Cambridge Audio CD3 CD-player
One of the most innovative digital engineers in this country is Stan Curtis, who dreamed up the CD3 as an 'affordable' high tech project at Cambridge Audio following the success of his CD1 two box player. But Stan's design skills were never matched by his ability to manufacture to the requisite standards, and Cambridge Audio briefly bit the dust. Now the company has been rescued, sans Stan Curtis, and is operated by Wharfedale.
This is a refreshingly original design based on 16-bit conversion and 16-times oversampling using multiple processors to share the load and improve accuracy. From the outside the CD3 is tackily built, and although it is an improvement on early models, the (Philips) disc loading mechanism transport expired in the middle of the test. Improvements have been made to the control circuits, and the unit has been beefed up to cope with the heavily loaded PCB. Grounding is also said to have been improved.
The switch panel however remains as obstructively laid out and as spongy as ever, while the display is a horrible first generation fluorescent.
There are few features, but enough for normal play and programming needs. There are a couple of interesting additions too, including a 'disc fault' light which illuminates when the error correction is triggered. The display can also be turned off, which in this case is a mercy. Both optical and electrical digital outputs are fitted - the former is a waste of space.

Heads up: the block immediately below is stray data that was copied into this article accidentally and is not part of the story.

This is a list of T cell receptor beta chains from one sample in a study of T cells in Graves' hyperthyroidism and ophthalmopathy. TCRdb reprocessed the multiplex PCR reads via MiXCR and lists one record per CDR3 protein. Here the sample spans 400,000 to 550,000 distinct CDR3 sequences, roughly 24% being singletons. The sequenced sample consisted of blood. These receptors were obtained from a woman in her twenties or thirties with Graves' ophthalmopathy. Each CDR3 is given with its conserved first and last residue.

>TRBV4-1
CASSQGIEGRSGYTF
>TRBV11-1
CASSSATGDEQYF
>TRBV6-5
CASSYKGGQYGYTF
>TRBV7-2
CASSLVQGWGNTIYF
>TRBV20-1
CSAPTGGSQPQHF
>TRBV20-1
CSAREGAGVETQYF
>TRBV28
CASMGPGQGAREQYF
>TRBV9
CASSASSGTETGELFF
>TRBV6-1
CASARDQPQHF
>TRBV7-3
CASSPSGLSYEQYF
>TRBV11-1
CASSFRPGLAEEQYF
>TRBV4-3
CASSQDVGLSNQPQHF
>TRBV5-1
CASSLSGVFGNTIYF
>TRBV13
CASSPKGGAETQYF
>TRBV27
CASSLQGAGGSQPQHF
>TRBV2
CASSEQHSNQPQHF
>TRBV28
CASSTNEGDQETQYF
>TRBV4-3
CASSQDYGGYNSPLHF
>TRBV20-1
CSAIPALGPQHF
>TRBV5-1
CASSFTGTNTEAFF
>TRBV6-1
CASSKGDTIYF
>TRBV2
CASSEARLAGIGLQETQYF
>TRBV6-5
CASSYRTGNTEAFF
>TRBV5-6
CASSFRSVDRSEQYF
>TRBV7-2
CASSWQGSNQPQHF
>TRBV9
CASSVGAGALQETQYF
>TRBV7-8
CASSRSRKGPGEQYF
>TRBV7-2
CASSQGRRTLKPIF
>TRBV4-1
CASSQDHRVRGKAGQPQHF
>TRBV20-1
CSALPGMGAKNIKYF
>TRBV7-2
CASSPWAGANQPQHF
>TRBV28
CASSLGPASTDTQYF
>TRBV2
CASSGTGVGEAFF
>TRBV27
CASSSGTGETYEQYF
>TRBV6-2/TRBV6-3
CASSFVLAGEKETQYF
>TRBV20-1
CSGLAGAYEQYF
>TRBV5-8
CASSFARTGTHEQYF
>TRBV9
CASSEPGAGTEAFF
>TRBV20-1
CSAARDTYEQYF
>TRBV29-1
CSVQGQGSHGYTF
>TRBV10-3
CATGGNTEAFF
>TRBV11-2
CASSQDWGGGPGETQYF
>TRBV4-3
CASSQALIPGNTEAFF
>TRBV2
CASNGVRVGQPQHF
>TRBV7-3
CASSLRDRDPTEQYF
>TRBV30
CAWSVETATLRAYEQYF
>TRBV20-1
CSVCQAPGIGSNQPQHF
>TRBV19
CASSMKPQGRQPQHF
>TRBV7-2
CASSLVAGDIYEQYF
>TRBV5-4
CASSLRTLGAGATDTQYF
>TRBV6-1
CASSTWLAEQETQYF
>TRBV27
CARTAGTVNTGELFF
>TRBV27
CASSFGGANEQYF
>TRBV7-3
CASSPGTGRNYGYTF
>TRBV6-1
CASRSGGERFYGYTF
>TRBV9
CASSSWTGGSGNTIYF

The instrumental Bolinas from the AR album showed the CD3 in a good light: warm and lush, with a clear and well projected top end, though both of the frequency extremes appeared slightly exaggerated, and more prominent than would normally be expected. There was also a slightly crude, metallic edge at times, which was particularly obvious on the busy percussion section of Studio Cafe Blues from the same album.
The slightly larger than life quality was apparent also in the large scale and rather woolly focus of the stereo image. Switching to the Cambridge increased the apparent size of the soundstage and the contrasts between instruments, and provided a clearer sense of instrumental tone and expression, but it did so at the expense of the razor sharp control that is the hallmark of compact disc.